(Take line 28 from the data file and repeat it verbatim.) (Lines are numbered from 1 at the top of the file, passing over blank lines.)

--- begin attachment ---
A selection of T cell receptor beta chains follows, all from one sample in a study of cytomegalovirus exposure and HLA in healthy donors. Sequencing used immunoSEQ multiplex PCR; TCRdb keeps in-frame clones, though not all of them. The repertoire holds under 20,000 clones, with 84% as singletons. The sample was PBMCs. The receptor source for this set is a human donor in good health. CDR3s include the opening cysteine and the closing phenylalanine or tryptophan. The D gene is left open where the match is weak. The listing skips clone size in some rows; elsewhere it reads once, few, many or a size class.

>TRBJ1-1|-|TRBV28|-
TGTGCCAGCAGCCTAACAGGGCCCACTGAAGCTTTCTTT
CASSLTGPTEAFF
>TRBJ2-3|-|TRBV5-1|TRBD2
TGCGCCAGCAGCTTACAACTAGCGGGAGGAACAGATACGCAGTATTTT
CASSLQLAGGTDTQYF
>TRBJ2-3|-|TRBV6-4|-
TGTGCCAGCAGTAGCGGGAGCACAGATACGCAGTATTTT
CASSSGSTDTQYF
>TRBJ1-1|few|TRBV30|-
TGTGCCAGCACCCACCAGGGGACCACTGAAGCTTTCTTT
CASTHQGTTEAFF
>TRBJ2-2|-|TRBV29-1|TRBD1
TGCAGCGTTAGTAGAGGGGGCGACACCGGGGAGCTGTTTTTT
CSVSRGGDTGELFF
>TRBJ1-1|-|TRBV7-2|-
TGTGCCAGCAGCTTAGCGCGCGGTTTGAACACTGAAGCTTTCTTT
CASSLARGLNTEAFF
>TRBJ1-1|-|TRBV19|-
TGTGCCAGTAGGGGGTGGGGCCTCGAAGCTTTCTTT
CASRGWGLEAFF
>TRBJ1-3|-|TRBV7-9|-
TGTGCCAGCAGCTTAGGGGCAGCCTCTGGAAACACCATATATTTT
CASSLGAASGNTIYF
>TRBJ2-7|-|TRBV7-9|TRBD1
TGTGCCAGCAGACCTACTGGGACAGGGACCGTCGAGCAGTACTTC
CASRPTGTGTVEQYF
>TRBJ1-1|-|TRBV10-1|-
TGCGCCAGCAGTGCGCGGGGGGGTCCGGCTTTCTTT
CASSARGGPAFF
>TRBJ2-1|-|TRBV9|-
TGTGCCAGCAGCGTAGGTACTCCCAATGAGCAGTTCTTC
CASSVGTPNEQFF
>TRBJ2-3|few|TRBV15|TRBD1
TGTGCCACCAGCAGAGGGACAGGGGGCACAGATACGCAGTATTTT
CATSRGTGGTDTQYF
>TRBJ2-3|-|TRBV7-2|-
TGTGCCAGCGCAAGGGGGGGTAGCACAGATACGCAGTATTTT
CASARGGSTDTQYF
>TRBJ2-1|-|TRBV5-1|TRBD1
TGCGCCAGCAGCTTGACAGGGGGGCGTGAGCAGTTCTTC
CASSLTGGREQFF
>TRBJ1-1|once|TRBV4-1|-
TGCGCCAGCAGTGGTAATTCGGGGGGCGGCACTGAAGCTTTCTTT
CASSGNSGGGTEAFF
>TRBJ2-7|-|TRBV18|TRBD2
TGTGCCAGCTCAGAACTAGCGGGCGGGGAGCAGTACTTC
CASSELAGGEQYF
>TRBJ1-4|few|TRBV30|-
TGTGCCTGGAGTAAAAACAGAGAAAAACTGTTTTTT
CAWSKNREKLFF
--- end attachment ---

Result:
CASRPTGTGTVEQYF